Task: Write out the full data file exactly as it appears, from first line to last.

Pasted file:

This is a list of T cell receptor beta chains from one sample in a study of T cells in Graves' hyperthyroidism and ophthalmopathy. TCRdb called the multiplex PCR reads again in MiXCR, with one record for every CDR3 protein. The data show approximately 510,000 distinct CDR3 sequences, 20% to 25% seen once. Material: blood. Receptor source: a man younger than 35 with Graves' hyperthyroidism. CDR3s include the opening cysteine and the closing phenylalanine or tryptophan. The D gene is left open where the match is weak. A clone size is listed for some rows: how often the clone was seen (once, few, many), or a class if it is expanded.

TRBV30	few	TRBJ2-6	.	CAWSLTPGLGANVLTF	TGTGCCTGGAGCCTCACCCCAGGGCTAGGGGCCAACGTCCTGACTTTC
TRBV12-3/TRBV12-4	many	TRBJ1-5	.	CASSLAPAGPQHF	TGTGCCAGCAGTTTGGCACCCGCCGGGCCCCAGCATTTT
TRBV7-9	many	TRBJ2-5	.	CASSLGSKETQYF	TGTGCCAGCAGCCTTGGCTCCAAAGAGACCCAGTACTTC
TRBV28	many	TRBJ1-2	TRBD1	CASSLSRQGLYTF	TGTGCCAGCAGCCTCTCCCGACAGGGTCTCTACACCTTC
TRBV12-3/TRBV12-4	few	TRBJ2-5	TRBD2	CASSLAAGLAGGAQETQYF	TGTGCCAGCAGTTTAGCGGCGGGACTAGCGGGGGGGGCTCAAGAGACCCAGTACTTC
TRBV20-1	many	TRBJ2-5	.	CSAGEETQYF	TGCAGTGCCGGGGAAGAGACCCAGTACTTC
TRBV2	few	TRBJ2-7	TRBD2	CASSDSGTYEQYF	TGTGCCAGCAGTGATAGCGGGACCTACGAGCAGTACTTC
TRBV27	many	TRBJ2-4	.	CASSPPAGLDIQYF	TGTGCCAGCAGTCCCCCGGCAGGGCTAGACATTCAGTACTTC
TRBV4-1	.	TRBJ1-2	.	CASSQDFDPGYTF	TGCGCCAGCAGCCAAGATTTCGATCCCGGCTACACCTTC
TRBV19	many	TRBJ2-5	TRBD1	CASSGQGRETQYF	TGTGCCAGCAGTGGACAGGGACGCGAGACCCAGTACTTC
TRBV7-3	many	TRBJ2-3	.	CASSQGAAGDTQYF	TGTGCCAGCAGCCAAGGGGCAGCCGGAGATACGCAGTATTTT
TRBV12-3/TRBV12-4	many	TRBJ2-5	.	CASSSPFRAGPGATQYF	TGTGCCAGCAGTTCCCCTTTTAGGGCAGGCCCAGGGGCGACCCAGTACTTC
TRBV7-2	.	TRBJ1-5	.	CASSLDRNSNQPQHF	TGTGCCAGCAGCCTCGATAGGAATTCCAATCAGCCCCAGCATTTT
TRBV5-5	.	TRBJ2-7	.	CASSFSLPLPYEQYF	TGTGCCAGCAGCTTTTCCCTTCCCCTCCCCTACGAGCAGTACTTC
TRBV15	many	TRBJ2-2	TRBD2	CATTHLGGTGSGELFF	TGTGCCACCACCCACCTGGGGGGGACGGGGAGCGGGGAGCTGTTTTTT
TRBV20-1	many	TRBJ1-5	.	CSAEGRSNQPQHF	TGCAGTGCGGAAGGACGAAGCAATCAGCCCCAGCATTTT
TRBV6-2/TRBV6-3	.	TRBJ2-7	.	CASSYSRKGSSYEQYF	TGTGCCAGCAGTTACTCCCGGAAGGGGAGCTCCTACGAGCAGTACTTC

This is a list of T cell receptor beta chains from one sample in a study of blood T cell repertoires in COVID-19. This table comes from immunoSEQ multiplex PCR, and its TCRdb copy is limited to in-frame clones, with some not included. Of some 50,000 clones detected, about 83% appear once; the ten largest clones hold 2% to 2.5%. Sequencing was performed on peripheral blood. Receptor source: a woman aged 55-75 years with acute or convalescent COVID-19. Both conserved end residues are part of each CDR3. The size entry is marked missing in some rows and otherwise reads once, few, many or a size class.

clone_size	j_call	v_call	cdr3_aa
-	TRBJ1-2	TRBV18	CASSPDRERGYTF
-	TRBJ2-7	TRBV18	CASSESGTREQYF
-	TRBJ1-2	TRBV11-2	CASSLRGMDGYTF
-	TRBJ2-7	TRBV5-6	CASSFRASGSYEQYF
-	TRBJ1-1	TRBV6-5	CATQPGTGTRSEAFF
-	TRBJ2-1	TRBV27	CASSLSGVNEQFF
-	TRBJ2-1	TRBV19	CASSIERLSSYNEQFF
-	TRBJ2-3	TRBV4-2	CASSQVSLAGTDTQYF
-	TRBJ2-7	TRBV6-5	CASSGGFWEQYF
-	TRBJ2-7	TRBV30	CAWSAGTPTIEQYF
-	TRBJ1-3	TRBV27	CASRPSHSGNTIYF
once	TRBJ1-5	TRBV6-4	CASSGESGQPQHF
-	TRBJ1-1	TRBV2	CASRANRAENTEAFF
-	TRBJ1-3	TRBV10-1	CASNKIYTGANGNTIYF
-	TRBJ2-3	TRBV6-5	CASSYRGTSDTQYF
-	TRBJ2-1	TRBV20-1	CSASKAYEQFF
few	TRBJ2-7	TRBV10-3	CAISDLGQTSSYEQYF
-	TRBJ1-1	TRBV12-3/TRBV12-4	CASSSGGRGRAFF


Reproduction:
This is a list of T cell receptor beta chains from one sample in a study of T cells in Graves' hyperthyroidism and ophthalmopathy. TCRdb called the multiplex PCR reads again in MiXCR, with one record for every CDR3 protein. The data show approximately 510,000 distinct CDR3 sequences, 20% to 25% seen once. Material: blood. Receptor source: a man younger than 35 with Graves' hyperthyroidism. CDR3s include the opening cysteine and the closing phenylalanine or tryptophan. The D gene is left open where the match is weak. A clone size is listed for some rows: how often the clone was seen (once, few, many), or a class if it is expanded.

TRBV30	few	TRBJ2-6	.	CAWSLTPGLGANVLTF	TGTGCCTGGAGCCTCACCCCAGGGCTAGGGGCCAACGTCCTGACTTTC
TRBV12-3/TRBV12-4	many	TRBJ1-5	.	CASSLAPAGPQHF	TGTGCCAGCAGTTTGGCACCCGCCGGGCCCCAGCATTTT
TRBV7-9	many	TRBJ2-5	.	CASSLGSKETQYF	TGTGCCAGCAGCCTTGGCTCCAAAGAGACCCAGTACTTC
TRBV28	many	TRBJ1-2	TRBD1	CASSLSRQGLYTF	TGTGCCAGCAGCCTCTCCCGACAGGGTCTCTACACCTTC
TRBV12-3/TRBV12-4	few	TRBJ2-5	TRBD2	CASSLAAGLAGGAQETQYF	TGTGCCAGCAGTTTAGCGGCGGGACTAGCGGGGGGGGCTCAAGAGACCCAGTACTTC
TRBV20-1	many	TRBJ2-5	.	CSAGEETQYF	TGCAGTGCCGGGGAAGAGACCCAGTACTTC
TRBV2	few	TRBJ2-7	TRBD2	CASSDSGTYEQYF	TGTGCCAGCAGTGATAGCGGGACCTACGAGCAGTACTTC
TRBV27	many	TRBJ2-4	.	CASSPPAGLDIQYF	TGTGCCAGCAGTCCCCCGGCAGGGCTAGACATTCAGTACTTC
TRBV4-1	.	TRBJ1-2	.	CASSQDFDPGYTF	TGCGCCAGCAGCCAAGATTTCGATCCCGGCTACACCTTC
TRBV19	many	TRBJ2-5	TRBD1	CASSGQGRETQYF	TGTGCCAGCAGTGGACAGGGACGCGAGACCCAGTACTTC
TRBV7-3	many	TRBJ2-3	.	CASSQGAAGDTQYF	TGTGCCAGCAGCCAAGGGGCAGCCGGAGATACGCAGTATTTT
TRBV12-3/TRBV12-4	many	TRBJ2-5	.	CASSSPFRAGPGATQYF	TGTGCCAGCAGTTCCCCTTTTAGGGCAGGCCCAGGGGCGACCCAGTACTTC
TRBV7-2	.	TRBJ1-5	.	CASSLDRNSNQPQHF	TGTGCCAGCAGCCTCGATAGGAATTCCAATCAGCCCCAGCATTTT
TRBV5-5	.	TRBJ2-7	.	CASSFSLPLPYEQYF	TGTGCCAGCAGCTTTTCCCTTCCCCTCCCCTACGAGCAGTACTTC
TRBV15	many	TRBJ2-2	TRBD2	CATTHLGGTGSGELFF	TGTGCCACCACCCACCTGGGGGGGACGGGGAGCGGGGAGCTGTTTTTT
TRBV20-1	many	TRBJ1-5	.	CSAEGRSNQPQHF	TGCAGTGCGGAAGGACGAAGCAATCAGCCCCAGCATTTT
TRBV6-2/TRBV6-3	.	TRBJ2-7	.	CASSYSRKGSSYEQYF	TGTGCCAGCAGTTACTCCCGGAAGGGGAGCTCCTACGAGCAGTACTTC

This is a list of T cell receptor beta chains from one sample in a study of blood T cell repertoires in COVID-19. This table comes from immunoSEQ multiplex PCR, and its TCRdb copy is limited to in-frame clones, with some not included. Of some 50,000 clones detected, about 83% appear once; the ten largest clones hold 2% to 2.5%. Sequencing was performed on peripheral blood. Receptor source: a woman aged 55-75 years with acute or convalescent COVID-19. Both conserved end residues are part of each CDR3. The size entry is marked missing in some rows and otherwise reads once, few, many or a size class.

clone_size	j_call	v_call	cdr3_aa
-	TRBJ1-2	TRBV18	CASSPDRERGYTF
-	TRBJ2-7	TRBV18	CASSESGTREQYF
-	TRBJ1-2	TRBV11-2	CASSLRGMDGYTF
-	TRBJ2-7	TRBV5-6	CASSFRASGSYEQYF
-	TRBJ1-1	TRBV6-5	CATQPGTGTRSEAFF
-	TRBJ2-1	TRBV27	CASSLSGVNEQFF
-	TRBJ2-1	TRBV19	CASSIERLSSYNEQFF
-	TRBJ2-3	TRBV4-2	CASSQVSLAGTDTQYF
-	TRBJ2-7	TRBV6-5	CASSGGFWEQYF
-	TRBJ2-7	TRBV30	CAWSAGTPTIEQYF
-	TRBJ1-3	TRBV27	CASRPSHSGNTIYF
once	TRBJ1-5	TRBV6-4	CASSGESGQPQHF
-	TRBJ1-1	TRBV2	CASRANRAENTEAFF
-	TRBJ1-3	TRBV10-1	CASNKIYTGANGNTIYF
-	TRBJ2-3	TRBV6-5	CASSYRGTSDTQYF
-	TRBJ2-1	TRBV20-1	CSASKAYEQFF
few	TRBJ2-7	TRBV10-3	CAISDLGQTSSYEQYF
-	TRBJ1-1	TRBV12-3/TRBV12-4	CASSSGGRGRAFF